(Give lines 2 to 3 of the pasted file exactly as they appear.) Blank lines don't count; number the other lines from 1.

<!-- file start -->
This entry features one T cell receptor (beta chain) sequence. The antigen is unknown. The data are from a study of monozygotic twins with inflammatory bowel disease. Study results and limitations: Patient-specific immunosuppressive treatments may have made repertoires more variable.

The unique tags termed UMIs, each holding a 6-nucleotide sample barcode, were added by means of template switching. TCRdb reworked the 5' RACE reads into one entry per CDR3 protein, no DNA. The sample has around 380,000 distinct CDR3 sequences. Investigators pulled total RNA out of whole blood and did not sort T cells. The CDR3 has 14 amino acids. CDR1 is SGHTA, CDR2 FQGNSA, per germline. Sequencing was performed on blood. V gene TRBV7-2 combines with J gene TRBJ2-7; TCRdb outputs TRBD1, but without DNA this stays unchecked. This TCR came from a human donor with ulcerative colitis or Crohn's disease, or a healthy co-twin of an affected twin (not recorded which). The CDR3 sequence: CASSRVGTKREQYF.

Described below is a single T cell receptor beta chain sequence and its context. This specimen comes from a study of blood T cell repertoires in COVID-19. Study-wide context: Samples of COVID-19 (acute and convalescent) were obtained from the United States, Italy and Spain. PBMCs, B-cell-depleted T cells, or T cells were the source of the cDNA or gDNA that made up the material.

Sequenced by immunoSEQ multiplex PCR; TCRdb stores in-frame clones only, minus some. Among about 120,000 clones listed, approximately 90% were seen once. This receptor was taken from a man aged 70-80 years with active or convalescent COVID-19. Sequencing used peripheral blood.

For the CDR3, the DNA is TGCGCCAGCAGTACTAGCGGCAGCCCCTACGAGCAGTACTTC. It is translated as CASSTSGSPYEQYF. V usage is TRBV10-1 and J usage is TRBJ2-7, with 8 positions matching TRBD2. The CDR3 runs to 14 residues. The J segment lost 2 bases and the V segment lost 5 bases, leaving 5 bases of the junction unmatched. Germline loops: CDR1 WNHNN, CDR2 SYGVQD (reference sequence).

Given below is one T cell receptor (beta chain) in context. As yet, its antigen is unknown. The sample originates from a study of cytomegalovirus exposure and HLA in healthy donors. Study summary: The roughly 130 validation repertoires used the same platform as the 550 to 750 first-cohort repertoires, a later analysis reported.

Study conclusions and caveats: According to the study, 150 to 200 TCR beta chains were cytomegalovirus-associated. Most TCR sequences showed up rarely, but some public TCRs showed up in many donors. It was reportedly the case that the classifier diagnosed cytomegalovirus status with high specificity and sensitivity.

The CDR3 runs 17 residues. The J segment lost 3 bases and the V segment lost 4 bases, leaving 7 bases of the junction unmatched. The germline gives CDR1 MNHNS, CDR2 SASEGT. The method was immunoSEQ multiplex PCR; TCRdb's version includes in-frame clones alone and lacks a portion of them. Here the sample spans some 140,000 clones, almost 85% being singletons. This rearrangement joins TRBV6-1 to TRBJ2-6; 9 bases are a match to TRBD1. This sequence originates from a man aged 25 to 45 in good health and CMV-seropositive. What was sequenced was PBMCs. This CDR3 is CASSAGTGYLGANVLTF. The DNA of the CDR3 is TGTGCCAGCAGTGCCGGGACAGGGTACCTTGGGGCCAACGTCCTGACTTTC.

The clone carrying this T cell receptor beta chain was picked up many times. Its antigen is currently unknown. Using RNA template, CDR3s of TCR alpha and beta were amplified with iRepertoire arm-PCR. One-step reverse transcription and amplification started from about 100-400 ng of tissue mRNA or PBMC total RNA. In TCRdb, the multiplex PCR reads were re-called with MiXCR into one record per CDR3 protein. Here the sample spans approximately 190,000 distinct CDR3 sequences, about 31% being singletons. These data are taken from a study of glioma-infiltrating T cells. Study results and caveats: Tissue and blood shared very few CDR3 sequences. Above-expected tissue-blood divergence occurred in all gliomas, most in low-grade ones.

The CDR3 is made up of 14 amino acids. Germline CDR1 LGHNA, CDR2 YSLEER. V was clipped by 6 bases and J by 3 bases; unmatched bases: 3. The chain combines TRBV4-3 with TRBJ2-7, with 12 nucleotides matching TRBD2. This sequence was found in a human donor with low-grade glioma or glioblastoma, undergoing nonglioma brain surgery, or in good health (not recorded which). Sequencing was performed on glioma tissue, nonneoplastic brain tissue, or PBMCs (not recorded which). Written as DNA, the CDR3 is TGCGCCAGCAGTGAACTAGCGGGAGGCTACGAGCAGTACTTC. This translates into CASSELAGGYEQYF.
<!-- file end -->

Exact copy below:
The unique tags termed UMIs, each holding a 6-nucleotide sample barcode, were added by means of template switching. TCRdb reworked the 5' RACE reads into one entry per CDR3 protein, no DNA. The sample has around 380,000 distinct CDR3 sequences. Investigators pulled total RNA out of whole blood and did not sort T cells. The CDR3 has 14 amino acids. CDR1 is SGHTA, CDR2 FQGNSA, per germline. Sequencing was performed on blood. V gene TRBV7-2 combines with J gene TRBJ2-7; TCRdb outputs TRBD1, but without DNA this stays unchecked. This TCR came from a human donor with ulcerative colitis or Crohn's disease, or a healthy co-twin of an affected twin (not recorded which). The CDR3 sequence: CASSRVGTKREQYF.

Described below is a single T cell receptor beta chain sequence and its context. This specimen comes from a study of blood T cell repertoires in COVID-19. Study-wide context: Samples of COVID-19 (acute and convalescent) were obtained from the United States, Italy and Spain. PBMCs, B-cell-depleted T cells, or T cells were the source of the cDNA or gDNA that made up the material.